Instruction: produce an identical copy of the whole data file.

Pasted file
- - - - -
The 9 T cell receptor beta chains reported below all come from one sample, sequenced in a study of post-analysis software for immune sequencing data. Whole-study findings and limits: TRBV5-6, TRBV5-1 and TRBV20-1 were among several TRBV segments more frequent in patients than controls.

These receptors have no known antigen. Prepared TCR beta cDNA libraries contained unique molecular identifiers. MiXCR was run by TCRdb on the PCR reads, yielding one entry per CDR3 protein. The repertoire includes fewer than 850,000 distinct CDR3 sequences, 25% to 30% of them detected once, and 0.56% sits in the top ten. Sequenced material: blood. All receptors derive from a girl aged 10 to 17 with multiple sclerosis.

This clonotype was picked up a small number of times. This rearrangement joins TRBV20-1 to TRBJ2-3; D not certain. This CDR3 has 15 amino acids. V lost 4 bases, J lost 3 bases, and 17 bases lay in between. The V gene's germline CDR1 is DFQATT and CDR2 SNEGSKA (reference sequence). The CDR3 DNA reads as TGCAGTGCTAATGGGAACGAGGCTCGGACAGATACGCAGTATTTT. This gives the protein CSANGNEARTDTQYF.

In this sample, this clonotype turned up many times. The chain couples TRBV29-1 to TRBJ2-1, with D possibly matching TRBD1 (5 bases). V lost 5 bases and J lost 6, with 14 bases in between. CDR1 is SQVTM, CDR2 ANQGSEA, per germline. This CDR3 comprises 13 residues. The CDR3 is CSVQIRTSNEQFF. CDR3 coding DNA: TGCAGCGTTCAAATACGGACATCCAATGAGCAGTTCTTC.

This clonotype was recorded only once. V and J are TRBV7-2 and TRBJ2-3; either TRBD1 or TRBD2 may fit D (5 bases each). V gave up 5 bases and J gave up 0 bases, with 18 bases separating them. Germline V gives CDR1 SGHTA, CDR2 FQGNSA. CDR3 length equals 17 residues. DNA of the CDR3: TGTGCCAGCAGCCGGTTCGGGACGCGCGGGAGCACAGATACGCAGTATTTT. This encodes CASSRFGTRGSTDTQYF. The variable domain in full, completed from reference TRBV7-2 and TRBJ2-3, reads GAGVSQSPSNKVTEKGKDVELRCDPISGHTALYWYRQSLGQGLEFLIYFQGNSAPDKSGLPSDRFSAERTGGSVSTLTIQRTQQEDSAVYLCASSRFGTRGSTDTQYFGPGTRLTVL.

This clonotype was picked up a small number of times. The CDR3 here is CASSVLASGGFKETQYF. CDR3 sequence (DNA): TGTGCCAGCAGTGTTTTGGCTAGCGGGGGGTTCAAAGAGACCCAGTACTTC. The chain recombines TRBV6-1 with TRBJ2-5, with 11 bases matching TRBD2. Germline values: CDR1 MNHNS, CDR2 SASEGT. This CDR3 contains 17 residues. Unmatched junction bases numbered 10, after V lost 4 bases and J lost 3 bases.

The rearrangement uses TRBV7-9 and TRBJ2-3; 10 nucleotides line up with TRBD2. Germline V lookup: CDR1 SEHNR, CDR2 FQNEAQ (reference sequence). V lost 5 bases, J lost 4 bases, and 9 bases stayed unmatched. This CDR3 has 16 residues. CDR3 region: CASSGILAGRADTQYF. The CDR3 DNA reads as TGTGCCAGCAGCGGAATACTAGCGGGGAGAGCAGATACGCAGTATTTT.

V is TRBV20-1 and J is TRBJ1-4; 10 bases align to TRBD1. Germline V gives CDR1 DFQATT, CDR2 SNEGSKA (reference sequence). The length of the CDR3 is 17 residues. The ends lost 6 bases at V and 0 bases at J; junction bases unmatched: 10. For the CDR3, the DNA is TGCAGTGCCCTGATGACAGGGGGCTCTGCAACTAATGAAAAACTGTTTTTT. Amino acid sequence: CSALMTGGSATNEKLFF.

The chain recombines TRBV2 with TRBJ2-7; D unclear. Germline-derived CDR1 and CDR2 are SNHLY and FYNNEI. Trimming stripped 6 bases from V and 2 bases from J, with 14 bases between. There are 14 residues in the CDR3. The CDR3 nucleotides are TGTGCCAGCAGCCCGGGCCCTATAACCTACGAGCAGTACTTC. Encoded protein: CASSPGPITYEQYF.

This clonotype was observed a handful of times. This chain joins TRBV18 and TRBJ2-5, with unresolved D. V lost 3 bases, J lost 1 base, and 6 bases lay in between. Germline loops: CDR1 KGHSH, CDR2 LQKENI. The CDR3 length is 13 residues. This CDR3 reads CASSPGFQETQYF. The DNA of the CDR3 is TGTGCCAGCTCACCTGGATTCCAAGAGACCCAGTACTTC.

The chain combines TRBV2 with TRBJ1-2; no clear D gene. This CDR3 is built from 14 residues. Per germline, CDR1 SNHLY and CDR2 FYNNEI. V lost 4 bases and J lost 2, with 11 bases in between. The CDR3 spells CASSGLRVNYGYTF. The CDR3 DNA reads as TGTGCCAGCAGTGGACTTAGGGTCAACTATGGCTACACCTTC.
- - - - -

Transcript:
The 9 T cell receptor beta chains reported below all come from one sample, sequenced in a study of post-analysis software for immune sequencing data. Whole-study findings and limits: TRBV5-6, TRBV5-1 and TRBV20-1 were among several TRBV segments more frequent in patients than controls.

These receptors have no known antigen. Prepared TCR beta cDNA libraries contained unique molecular identifiers. MiXCR was run by TCRdb on the PCR reads, yielding one entry per CDR3 protein. The repertoire includes fewer than 850,000 distinct CDR3 sequences, 25% to 30% of them detected once, and 0.56% sits in the top ten. Sequenced material: blood. All receptors derive from a girl aged 10 to 17 with multiple sclerosis.

This clonotype was picked up a small number of times. This rearrangement joins TRBV20-1 to TRBJ2-3; D not certain. This CDR3 has 15 amino acids. V lost 4 bases, J lost 3 bases, and 17 bases lay in between. The V gene's germline CDR1 is DFQATT and CDR2 SNEGSKA (reference sequence). The CDR3 DNA reads as TGCAGTGCTAATGGGAACGAGGCTCGGACAGATACGCAGTATTTT. This gives the protein CSANGNEARTDTQYF.

In this sample, this clonotype turned up many times. The chain couples TRBV29-1 to TRBJ2-1, with D possibly matching TRBD1 (5 bases). V lost 5 bases and J lost 6, with 14 bases in between. CDR1 is SQVTM, CDR2 ANQGSEA, per germline. This CDR3 comprises 13 residues. The CDR3 is CSVQIRTSNEQFF. CDR3 coding DNA: TGCAGCGTTCAAATACGGACATCCAATGAGCAGTTCTTC.

This clonotype was recorded only once. V and J are TRBV7-2 and TRBJ2-3; either TRBD1 or TRBD2 may fit D (5 bases each). V gave up 5 bases and J gave up 0 bases, with 18 bases separating them. Germline V gives CDR1 SGHTA, CDR2 FQGNSA. CDR3 length equals 17 residues. DNA of the CDR3: TGTGCCAGCAGCCGGTTCGGGACGCGCGGGAGCACAGATACGCAGTATTTT. This encodes CASSRFGTRGSTDTQYF. The variable domain in full, completed from reference TRBV7-2 and TRBJ2-3, reads GAGVSQSPSNKVTEKGKDVELRCDPISGHTALYWYRQSLGQGLEFLIYFQGNSAPDKSGLPSDRFSAERTGGSVSTLTIQRTQQEDSAVYLCASSRFGTRGSTDTQYFGPGTRLTVL.

This clonotype was picked up a small number of times. The CDR3 here is CASSVLASGGFKETQYF. CDR3 sequence (DNA): TGTGCCAGCAGTGTTTTGGCTAGCGGGGGGTTCAAAGAGACCCAGTACTTC. The chain recombines TRBV6-1 with TRBJ2-5, with 11 bases matching TRBD2. Germline values: CDR1 MNHNS, CDR2 SASEGT. This CDR3 contains 17 residues. Unmatched junction bases numbered 10, after V lost 4 bases and J lost 3 bases.

The rearrangement uses TRBV7-9 and TRBJ2-3; 10 nucleotides line up with TRBD2. Germline V lookup: CDR1 SEHNR, CDR2 FQNEAQ (reference sequence). V lost 5 bases, J lost 4 bases, and 9 bases stayed unmatched. This CDR3 has 16 residues. CDR3 region: CASSGILAGRADTQYF. The CDR3 DNA reads as TGTGCCAGCAGCGGAATACTAGCGGGGAGAGCAGATACGCAGTATTTT.

V is TRBV20-1 and J is TRBJ1-4; 10 bases align to TRBD1. Germline V gives CDR1 DFQATT, CDR2 SNEGSKA (reference sequence). The length of the CDR3 is 17 residues. The ends lost 6 bases at V and 0 bases at J; junction bases unmatched: 10. For the CDR3, the DNA is TGCAGTGCCCTGATGACAGGGGGCTCTGCAACTAATGAAAAACTGTTTTTT. Amino acid sequence: CSALMTGGSATNEKLFF.

The chain recombines TRBV2 with TRBJ2-7; D unclear. Germline-derived CDR1 and CDR2 are SNHLY and FYNNEI. Trimming stripped 6 bases from V and 2 bases from J, with 14 bases between. There are 14 residues in the CDR3. The CDR3 nucleotides are TGTGCCAGCAGCCCGGGCCCTATAACCTACGAGCAGTACTTC. Encoded protein: CASSPGPITYEQYF.

This clonotype was observed a handful of times. This chain joins TRBV18 and TRBJ2-5, with unresolved D. V lost 3 bases, J lost 1 base, and 6 bases lay in between. Germline loops: CDR1 KGHSH, CDR2 LQKENI. The CDR3 length is 13 residues. This CDR3 reads CASSPGFQETQYF. The DNA of the CDR3 is TGTGCCAGCTCACCTGGATTCCAAGAGACCCAGTACTTC.

The chain combines TRBV2 with TRBJ1-2; no clear D gene. This CDR3 is built from 14 residues. Per germline, CDR1 SNHLY and CDR2 FYNNEI. V lost 4 bases and J lost 2, with 11 bases in between. The CDR3 spells CASSGLRVNYGYTF. The CDR3 DNA reads as TGTGCCAGCAGTGGACTTAGGGTCAACTATGGCTACACCTTC.